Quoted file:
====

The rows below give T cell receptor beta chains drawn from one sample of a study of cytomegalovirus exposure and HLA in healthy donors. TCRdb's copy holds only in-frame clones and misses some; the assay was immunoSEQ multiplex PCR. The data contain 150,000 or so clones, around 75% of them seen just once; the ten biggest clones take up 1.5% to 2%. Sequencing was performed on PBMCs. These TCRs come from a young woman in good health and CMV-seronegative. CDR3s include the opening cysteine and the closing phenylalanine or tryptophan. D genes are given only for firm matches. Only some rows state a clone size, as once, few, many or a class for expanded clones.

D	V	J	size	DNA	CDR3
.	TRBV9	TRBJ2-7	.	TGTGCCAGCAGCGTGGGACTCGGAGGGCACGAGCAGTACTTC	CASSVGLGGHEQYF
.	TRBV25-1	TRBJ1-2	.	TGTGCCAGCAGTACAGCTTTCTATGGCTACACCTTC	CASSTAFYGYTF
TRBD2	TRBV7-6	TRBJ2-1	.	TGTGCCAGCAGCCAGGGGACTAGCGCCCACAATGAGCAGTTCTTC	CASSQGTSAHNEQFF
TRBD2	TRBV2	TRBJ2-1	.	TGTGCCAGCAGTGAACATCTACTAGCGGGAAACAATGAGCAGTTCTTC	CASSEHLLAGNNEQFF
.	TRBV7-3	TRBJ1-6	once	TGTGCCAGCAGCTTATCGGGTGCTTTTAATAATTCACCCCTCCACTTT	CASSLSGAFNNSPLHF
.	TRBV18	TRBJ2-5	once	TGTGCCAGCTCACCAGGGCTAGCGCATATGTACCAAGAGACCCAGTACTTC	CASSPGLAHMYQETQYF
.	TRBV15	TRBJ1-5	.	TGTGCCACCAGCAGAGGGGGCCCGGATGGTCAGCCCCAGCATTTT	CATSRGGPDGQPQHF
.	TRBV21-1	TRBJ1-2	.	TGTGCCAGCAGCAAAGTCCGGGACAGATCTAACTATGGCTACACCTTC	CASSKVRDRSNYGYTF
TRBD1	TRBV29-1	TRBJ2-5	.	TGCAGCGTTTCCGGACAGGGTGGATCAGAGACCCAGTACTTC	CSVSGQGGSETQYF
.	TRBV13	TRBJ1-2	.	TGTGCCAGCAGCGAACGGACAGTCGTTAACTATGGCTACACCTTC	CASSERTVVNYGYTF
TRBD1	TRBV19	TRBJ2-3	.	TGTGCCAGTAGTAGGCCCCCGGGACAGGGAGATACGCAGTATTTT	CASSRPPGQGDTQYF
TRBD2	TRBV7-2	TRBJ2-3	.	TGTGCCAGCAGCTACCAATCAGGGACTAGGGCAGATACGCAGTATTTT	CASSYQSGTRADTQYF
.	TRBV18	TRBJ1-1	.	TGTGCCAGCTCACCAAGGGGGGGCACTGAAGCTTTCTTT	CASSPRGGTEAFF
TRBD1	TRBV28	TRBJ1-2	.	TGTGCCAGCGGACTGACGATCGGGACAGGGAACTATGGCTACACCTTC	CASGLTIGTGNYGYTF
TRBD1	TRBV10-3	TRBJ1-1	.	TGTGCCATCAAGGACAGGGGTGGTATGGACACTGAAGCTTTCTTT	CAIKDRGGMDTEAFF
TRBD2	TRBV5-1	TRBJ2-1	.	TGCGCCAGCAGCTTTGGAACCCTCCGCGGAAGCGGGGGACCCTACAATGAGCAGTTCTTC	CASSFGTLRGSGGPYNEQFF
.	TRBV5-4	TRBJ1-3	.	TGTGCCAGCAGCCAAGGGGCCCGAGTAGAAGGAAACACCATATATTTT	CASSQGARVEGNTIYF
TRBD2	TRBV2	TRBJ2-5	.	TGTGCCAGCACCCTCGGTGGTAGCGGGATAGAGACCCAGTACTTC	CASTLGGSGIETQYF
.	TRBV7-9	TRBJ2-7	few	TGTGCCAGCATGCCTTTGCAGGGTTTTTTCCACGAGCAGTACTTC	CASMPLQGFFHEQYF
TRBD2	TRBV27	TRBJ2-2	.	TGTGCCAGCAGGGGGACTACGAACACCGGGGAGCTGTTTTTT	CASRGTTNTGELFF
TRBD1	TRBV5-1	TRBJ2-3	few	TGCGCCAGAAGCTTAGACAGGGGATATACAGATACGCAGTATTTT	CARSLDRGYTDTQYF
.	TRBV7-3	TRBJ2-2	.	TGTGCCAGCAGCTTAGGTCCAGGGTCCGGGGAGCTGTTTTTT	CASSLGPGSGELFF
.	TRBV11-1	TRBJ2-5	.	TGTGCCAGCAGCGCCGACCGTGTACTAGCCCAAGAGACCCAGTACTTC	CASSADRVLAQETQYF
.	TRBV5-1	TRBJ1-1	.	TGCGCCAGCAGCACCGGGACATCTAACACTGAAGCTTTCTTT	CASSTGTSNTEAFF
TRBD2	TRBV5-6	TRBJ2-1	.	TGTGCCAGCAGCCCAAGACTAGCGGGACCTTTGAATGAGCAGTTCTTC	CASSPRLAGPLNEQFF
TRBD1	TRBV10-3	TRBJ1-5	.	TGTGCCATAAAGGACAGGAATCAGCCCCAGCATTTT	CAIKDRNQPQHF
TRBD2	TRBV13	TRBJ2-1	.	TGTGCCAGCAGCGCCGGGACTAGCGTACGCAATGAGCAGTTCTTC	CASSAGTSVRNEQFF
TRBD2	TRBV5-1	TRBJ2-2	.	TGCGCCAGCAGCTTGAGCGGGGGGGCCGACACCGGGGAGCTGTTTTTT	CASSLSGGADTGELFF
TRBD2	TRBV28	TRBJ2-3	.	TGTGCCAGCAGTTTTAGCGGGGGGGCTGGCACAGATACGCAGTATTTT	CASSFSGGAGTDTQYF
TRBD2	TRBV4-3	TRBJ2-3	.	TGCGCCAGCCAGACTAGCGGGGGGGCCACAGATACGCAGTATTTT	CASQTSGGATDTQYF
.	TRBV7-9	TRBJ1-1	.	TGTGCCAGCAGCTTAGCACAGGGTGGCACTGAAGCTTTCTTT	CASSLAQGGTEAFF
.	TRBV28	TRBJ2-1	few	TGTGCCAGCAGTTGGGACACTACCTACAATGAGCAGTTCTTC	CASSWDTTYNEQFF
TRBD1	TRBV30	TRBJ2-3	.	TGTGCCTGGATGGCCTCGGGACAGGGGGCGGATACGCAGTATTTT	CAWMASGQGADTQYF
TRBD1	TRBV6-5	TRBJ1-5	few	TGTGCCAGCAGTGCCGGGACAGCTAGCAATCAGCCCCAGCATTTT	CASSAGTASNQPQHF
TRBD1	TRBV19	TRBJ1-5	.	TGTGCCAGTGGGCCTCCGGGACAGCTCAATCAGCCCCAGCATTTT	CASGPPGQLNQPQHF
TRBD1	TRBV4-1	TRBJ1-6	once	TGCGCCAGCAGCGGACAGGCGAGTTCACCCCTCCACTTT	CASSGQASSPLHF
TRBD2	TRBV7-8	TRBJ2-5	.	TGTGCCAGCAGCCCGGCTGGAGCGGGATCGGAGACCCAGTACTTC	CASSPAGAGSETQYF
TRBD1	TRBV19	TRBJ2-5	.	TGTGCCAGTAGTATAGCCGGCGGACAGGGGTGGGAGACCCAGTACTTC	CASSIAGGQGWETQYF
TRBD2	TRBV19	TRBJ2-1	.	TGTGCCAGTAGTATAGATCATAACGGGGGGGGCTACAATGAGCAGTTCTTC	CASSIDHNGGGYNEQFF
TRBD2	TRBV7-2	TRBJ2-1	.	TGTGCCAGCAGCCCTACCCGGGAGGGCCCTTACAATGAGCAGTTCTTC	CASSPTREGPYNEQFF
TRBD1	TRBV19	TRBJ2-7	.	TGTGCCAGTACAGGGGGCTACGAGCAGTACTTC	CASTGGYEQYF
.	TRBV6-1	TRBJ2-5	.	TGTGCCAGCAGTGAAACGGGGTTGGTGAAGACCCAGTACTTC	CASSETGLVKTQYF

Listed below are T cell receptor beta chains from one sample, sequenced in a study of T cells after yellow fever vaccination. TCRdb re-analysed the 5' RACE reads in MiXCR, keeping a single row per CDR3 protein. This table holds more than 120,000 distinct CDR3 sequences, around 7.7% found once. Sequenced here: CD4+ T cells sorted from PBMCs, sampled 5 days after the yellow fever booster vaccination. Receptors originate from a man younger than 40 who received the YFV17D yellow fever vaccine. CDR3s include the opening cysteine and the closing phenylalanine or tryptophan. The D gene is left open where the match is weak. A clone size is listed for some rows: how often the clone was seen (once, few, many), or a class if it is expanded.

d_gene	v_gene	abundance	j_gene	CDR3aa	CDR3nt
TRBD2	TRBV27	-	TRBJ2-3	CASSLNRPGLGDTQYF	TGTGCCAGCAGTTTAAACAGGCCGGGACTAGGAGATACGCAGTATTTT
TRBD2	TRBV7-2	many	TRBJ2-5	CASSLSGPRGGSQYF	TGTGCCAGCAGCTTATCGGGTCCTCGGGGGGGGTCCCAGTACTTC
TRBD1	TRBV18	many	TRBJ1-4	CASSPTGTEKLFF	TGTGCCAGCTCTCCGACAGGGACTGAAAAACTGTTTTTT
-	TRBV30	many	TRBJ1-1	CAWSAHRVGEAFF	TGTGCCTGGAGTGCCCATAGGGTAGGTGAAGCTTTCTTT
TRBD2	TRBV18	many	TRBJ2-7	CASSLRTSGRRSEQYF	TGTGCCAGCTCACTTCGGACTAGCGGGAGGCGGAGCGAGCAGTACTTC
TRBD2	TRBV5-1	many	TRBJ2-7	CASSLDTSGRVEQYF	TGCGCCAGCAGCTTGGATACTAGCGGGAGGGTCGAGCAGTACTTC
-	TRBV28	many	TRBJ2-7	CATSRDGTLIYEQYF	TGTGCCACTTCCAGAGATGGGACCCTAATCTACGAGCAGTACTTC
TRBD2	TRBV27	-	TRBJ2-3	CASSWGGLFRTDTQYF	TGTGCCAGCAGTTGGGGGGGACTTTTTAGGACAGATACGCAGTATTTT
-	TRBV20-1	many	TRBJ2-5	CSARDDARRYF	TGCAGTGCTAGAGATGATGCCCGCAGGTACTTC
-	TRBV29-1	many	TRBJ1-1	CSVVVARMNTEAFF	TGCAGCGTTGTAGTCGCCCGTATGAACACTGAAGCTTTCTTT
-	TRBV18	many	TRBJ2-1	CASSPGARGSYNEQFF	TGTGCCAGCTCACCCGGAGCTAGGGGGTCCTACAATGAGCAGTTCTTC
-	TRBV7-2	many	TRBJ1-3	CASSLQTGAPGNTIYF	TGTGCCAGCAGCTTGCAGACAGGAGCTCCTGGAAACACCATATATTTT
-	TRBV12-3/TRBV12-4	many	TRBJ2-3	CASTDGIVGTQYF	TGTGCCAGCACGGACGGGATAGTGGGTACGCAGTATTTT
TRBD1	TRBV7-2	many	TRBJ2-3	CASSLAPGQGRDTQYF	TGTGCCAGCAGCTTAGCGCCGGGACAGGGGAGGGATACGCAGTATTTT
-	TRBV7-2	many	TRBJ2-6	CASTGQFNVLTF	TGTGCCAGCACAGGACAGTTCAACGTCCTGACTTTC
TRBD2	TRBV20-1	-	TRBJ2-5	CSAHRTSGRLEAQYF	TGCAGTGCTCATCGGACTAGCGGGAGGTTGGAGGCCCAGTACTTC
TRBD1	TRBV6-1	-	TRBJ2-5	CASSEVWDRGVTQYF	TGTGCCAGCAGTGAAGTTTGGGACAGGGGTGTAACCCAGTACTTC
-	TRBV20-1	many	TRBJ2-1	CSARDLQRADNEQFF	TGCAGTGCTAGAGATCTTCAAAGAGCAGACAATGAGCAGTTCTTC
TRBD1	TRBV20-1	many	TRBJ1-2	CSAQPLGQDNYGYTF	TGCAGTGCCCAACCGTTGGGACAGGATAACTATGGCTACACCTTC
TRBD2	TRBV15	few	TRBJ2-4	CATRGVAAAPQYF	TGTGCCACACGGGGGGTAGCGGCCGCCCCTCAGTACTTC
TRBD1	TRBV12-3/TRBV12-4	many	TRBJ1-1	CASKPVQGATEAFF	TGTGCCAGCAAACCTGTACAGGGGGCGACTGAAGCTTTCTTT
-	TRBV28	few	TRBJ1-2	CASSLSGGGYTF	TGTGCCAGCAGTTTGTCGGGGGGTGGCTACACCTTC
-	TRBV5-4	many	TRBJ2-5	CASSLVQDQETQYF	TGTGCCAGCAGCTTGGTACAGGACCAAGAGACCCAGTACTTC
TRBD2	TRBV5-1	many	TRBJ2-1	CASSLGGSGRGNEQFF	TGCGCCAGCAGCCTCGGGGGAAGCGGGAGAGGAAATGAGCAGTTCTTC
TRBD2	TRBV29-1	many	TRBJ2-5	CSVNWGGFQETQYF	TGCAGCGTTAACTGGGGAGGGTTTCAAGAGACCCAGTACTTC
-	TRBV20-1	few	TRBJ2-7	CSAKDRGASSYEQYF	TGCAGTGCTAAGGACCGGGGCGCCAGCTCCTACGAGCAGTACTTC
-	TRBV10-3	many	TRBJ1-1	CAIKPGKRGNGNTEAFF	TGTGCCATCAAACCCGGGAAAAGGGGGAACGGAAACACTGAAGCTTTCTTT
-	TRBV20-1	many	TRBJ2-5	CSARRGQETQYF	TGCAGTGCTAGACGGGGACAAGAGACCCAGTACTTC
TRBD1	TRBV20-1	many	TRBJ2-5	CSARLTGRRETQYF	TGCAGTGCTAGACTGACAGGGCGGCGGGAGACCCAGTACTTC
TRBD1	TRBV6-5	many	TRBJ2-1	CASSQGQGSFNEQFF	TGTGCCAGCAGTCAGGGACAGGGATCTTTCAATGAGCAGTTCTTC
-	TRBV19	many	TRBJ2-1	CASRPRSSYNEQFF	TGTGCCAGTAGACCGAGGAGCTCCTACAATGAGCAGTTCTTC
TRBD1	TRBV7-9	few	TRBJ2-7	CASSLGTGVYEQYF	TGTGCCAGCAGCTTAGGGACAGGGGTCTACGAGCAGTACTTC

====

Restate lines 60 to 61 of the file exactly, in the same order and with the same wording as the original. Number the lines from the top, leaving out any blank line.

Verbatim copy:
TRBD1	TRBV7-2	many	TRBJ2-3	CASSLAPGQGRDTQYF	TGTGCCAGCAGCTTAGCGCCGGGACAGGGGAGGGATACGCAGTATTTT
-	TRBV7-2	many	TRBJ2-6	CASTGQFNVLTF	TGTGCCAGCACAGGACAGTTCAACGTCCTGACTTTC